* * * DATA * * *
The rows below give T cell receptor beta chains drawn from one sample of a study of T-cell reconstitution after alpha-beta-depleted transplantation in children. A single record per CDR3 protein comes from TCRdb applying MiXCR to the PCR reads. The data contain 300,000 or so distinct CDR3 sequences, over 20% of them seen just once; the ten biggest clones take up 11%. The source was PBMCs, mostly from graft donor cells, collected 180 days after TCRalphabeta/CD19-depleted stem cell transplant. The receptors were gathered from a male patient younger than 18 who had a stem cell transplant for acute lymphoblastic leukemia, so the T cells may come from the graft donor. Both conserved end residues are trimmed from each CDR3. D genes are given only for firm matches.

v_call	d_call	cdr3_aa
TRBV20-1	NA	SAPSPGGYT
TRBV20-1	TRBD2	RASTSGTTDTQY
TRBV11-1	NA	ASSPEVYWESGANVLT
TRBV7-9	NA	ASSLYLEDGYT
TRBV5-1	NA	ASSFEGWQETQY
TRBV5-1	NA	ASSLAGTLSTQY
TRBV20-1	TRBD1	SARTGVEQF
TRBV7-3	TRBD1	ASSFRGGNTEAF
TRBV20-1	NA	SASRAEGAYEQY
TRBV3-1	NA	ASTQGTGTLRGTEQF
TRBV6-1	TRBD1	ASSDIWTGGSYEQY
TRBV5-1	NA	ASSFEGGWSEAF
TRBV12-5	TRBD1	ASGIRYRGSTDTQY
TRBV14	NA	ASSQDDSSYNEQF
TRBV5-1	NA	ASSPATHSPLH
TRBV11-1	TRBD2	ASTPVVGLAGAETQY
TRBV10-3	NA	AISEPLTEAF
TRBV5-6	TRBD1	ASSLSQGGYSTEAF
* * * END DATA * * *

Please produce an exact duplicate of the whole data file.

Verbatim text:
The rows below give T cell receptor beta chains drawn from one sample of a study of T-cell reconstitution after alpha-beta-depleted transplantation in children. A single record per CDR3 protein comes from TCRdb applying MiXCR to the PCR reads. The data contain 300,000 or so distinct CDR3 sequences, over 20% of them seen just once; the ten biggest clones take up 11%. The source was PBMCs, mostly from graft donor cells, collected 180 days after TCRalphabeta/CD19-depleted stem cell transplant. The receptors were gathered from a male patient younger than 18 who had a stem cell transplant for acute lymphoblastic leukemia, so the T cells may come from the graft donor. Both conserved end residues are trimmed from each CDR3. D genes are given only for firm matches.

v_call	d_call	cdr3_aa
TRBV20-1	NA	SAPSPGGYT
TRBV20-1	TRBD2	RASTSGTTDTQY
TRBV11-1	NA	ASSPEVYWESGANVLT
TRBV7-9	NA	ASSLYLEDGYT
TRBV5-1	NA	ASSFEGWQETQY
TRBV5-1	NA	ASSLAGTLSTQY
TRBV20-1	TRBD1	SARTGVEQF
TRBV7-3	TRBD1	ASSFRGGNTEAF
TRBV20-1	NA	SASRAEGAYEQY
TRBV3-1	NA	ASTQGTGTLRGTEQF
TRBV6-1	TRBD1	ASSDIWTGGSYEQY
TRBV5-1	NA	ASSFEGGWSEAF
TRBV12-5	TRBD1	ASGIRYRGSTDTQY
TRBV14	NA	ASSQDDSSYNEQF
TRBV5-1	NA	ASSPATHSPLH
TRBV11-1	TRBD2	ASTPVVGLAGAETQY
TRBV10-3	NA	AISEPLTEAF
TRBV5-6	TRBD1	ASSLSQGGYSTEAF